Ian was born in Birmingham, ordained in the Church of England in 1969, and served in parishes in Bolton and Manchester before travelling to Lesotho to run a theological college during the apartheid era. He subsequently worked in Zimbabwe and Botswana, before becoming Dean of Tuam in Ireland, In retirement, he lived in Worcestershire.
“We had a fair amount of gay clergy in Manchester, as of course is true of most large dioceses, but all of us usually known to each other but often not able to feel we could act publically or come out. The thing I suppose that annoyed me most of all was there were also clergy who were gay but – and this happens in all walks of life – were rather against any form of liberation. I think partly because it threatened their own security as being anonymous, and also they preferred things, as arguably many bishops have done, to remain a sort of rather curtained off area, that was just there but it was simpler not to face up to it. I think they felt secure being hidden, as it were, whereas people couldn’t face what might be required of them if they actually came out. As clergy it might put you in a position of difficulties, as we’ve seen recently in the press it still can, put you in a position (in relation to) your job, your employment. Also the fear of the reaction from your parishioners, and people who were quite close to you and a feeling of rejection. And I think we all felt that to some extent. It was a question of whether you had the courage to say, well, this is a situation which really can’t go on.”
“(The day Mandela was released) was electric. It was one of the proudest days of my life. When he was released, political gatherings were still forbidden in Lesotho, this was the military government bowing to South African pressure, and the trade union congress in Lesotho organised a demonstration to celebrate Mandela’s release. To test the government’s resolve in Lesotho. And the seminary were asked to lead the procession. I cynically thought this was perhaps because if they saw a clergyman and ordinands in cassocks, the police or the army would be less likely to open fire or be very violent.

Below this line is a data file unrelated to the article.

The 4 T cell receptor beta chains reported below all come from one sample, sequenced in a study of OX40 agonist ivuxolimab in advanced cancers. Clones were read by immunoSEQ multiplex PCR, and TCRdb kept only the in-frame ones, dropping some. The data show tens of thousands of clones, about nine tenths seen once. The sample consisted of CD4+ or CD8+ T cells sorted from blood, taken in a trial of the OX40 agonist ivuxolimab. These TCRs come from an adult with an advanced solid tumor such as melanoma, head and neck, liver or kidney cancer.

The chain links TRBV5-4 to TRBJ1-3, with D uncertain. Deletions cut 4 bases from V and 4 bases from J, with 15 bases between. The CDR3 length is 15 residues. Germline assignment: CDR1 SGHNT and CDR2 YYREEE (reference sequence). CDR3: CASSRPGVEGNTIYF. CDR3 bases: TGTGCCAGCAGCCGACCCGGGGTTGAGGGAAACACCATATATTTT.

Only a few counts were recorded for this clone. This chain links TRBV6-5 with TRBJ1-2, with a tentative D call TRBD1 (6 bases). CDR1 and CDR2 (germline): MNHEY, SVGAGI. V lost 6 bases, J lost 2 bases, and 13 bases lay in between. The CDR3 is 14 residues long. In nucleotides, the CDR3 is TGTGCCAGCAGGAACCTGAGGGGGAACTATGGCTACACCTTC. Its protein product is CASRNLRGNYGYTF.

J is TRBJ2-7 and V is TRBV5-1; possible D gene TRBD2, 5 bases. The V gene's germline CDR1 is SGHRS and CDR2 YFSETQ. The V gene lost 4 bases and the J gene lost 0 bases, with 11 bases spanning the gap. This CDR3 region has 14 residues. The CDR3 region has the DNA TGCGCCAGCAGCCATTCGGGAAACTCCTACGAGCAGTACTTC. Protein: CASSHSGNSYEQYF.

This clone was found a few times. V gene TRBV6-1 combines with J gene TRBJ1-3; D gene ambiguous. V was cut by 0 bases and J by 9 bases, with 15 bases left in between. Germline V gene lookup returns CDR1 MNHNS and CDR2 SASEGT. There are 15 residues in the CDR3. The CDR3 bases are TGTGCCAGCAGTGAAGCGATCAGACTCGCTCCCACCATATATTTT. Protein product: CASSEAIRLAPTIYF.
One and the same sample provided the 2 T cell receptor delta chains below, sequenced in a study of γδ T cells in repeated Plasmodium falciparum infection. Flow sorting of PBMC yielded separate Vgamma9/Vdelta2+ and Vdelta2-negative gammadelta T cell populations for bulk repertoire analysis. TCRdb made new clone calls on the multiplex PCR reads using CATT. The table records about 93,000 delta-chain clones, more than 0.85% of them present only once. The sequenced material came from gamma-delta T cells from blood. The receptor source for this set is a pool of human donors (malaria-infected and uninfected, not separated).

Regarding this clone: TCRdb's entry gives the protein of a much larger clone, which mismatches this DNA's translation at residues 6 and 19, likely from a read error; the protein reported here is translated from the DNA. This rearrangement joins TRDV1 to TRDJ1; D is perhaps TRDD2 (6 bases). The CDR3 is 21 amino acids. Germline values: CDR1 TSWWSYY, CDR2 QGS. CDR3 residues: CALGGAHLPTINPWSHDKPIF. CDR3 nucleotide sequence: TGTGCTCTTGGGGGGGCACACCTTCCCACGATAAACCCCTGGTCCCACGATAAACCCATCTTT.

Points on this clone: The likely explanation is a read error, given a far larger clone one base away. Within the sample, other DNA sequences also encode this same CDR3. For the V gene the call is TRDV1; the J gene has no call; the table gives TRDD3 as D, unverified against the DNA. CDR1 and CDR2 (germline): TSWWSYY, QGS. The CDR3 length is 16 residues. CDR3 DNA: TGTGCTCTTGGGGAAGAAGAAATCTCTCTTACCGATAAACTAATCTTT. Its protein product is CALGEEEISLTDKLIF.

Anyway, we had this enormous honour of leading the procession through the streets, which began very timidly, people watching from a distance, and then gradually people would join in, and people were crying, and there was a huge – thousands of people in the end gathered to hear Chris Hani speak in the stadium in Maseru. He of course became a minister in the South African government and was shot by apartheid supporters soon afterwards. That was a very special moment, to be chosen to be part of that demonstration of freedom in Lesotho. And of course the government didn’t intervene at all.
It was good for me to see the connection between liberation movements of different sorts. And to be part of it.”
“What has been proved true to me is something I read in a novel that now no-one remembers, by a Romanian author called Petru Dumitriu, called Incognito, which came out in the 60’s. At the height of the Cold War. It spoke of Christians in countries like Romania. It was dangerous to be Christian in those times, certainly to try and attend church. And he saw isolated Christians, little Christian cells like little lights, shining in the darkness like stars in the sky, and being signs of hope. I suppose my experience is that as things began to develop in Manchester, and finding people having the courage to be themselves in Africa, and even in places like Zimbabwe, it gives you the confidence to think, that this image is a very real one. That if you think of the lights as being little fires really, they’ll gradually catch light from each other and the conflagration will grow and that liberty will come. And that although you experience lots of reversals and people’s lives being shattered, in the end I do feel a genuine hope that things will get better in the end.
People of faith, not least in Africa, have played a large part in this. And although the church, particularly the Church of England in recent times has been a disaster in this area, it’s worth remembering that the people I worked with in Manchester who were founder members of CHE, church members individually, often rank and file church members who nobody will remember in the annals of history, have been key catalysts for change and have been brave enough to carry on”.
You can hear Ian’s story here.